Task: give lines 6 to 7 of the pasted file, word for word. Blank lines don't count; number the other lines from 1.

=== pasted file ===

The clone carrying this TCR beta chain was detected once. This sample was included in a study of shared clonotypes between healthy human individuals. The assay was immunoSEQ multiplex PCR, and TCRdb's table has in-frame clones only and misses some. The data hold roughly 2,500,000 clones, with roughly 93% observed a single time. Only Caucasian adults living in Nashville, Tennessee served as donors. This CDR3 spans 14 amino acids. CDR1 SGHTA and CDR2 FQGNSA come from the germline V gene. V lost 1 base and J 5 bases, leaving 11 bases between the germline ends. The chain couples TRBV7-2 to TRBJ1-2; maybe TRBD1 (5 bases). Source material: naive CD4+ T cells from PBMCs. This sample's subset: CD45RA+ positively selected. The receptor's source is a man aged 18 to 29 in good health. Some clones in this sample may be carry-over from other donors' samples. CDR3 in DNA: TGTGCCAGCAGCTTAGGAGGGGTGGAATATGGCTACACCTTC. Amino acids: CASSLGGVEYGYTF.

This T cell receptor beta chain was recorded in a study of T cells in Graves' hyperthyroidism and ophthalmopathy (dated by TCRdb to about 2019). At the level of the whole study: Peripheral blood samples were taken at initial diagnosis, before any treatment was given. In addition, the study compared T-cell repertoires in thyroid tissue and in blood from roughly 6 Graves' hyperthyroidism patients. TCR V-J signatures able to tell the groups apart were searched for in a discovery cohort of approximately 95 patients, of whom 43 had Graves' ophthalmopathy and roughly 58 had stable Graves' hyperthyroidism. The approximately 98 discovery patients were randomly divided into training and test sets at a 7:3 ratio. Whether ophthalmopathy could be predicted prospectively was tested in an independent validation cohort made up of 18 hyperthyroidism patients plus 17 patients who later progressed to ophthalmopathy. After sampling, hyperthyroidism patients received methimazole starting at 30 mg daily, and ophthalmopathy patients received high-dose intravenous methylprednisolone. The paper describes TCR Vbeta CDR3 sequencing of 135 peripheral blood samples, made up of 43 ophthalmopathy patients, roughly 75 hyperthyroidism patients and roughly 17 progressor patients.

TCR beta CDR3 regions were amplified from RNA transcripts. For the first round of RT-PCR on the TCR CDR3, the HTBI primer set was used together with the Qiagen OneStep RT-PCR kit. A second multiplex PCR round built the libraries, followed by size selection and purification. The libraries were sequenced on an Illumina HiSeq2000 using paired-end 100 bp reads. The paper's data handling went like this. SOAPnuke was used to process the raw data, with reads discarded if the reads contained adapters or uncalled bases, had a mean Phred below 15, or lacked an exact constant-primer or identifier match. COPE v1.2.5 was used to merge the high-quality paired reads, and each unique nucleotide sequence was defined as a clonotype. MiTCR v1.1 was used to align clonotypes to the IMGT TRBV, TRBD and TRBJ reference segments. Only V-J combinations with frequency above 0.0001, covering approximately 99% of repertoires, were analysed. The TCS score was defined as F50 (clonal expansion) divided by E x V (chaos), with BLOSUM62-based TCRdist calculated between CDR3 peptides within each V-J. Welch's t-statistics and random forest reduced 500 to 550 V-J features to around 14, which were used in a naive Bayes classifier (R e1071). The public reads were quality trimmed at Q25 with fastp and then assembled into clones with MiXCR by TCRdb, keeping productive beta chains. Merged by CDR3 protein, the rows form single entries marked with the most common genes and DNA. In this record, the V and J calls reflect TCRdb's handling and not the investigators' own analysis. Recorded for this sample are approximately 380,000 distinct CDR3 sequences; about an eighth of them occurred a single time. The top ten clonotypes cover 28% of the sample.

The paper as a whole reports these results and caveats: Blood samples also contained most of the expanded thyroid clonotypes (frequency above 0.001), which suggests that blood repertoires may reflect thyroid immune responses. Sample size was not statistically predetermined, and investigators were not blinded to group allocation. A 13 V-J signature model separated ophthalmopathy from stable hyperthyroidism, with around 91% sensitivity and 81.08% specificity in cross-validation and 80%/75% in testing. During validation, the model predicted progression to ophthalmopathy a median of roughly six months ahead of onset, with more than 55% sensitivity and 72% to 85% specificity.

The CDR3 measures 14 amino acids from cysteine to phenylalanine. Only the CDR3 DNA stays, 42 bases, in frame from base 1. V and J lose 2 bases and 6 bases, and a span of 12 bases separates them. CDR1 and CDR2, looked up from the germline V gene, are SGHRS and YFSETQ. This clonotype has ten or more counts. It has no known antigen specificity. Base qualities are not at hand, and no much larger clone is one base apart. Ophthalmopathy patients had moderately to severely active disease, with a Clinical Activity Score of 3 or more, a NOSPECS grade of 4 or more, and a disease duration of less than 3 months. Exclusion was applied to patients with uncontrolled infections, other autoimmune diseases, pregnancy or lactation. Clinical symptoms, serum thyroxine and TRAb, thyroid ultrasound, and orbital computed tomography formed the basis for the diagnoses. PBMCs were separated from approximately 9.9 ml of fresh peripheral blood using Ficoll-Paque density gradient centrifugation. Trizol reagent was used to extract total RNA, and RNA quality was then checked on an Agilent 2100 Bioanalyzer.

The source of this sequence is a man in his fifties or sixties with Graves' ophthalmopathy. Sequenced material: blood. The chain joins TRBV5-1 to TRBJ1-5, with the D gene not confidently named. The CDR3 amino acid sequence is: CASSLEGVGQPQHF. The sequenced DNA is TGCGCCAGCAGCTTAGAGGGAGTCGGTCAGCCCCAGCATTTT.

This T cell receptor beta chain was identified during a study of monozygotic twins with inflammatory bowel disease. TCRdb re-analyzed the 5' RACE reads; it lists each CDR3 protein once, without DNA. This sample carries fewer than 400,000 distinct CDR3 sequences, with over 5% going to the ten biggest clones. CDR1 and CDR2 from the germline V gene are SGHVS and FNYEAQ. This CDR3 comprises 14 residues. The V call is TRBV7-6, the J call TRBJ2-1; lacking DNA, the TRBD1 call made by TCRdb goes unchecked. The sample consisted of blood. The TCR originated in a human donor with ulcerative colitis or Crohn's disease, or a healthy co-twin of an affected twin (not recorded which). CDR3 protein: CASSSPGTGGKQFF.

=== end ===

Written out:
The source of this sequence is a man in his fifties or sixties with Graves' ophthalmopathy. Sequenced material: blood. The chain joins TRBV5-1 to TRBJ1-5, with the D gene not confidently named. The CDR3 amino acid sequence is: CASSLEGVGQPQHF. The sequenced DNA is TGCGCCAGCAGCTTAGAGGGAGTCGGTCAGCCCCAGCATTTT.

This T cell receptor beta chain was identified during a study of monozygotic twins with inflammatory bowel disease. TCRdb re-analyzed the 5' RACE reads; it lists each CDR3 protein once, without DNA. This sample carries fewer than 400,000 distinct CDR3 sequences, with over 5% going to the ten biggest clones. CDR1 and CDR2 from the germline V gene are SGHVS and FNYEAQ. This CDR3 comprises 14 residues. The V call is TRBV7-6, the J call TRBJ2-1; lacking DNA, the TRBD1 call made by TCRdb goes unchecked. The sample consisted of blood. The TCR originated in a human donor with ulcerative colitis or Crohn's disease, or a healthy co-twin of an affected twin (not recorded which). CDR3 protein: CASSSPGTGGKQFF.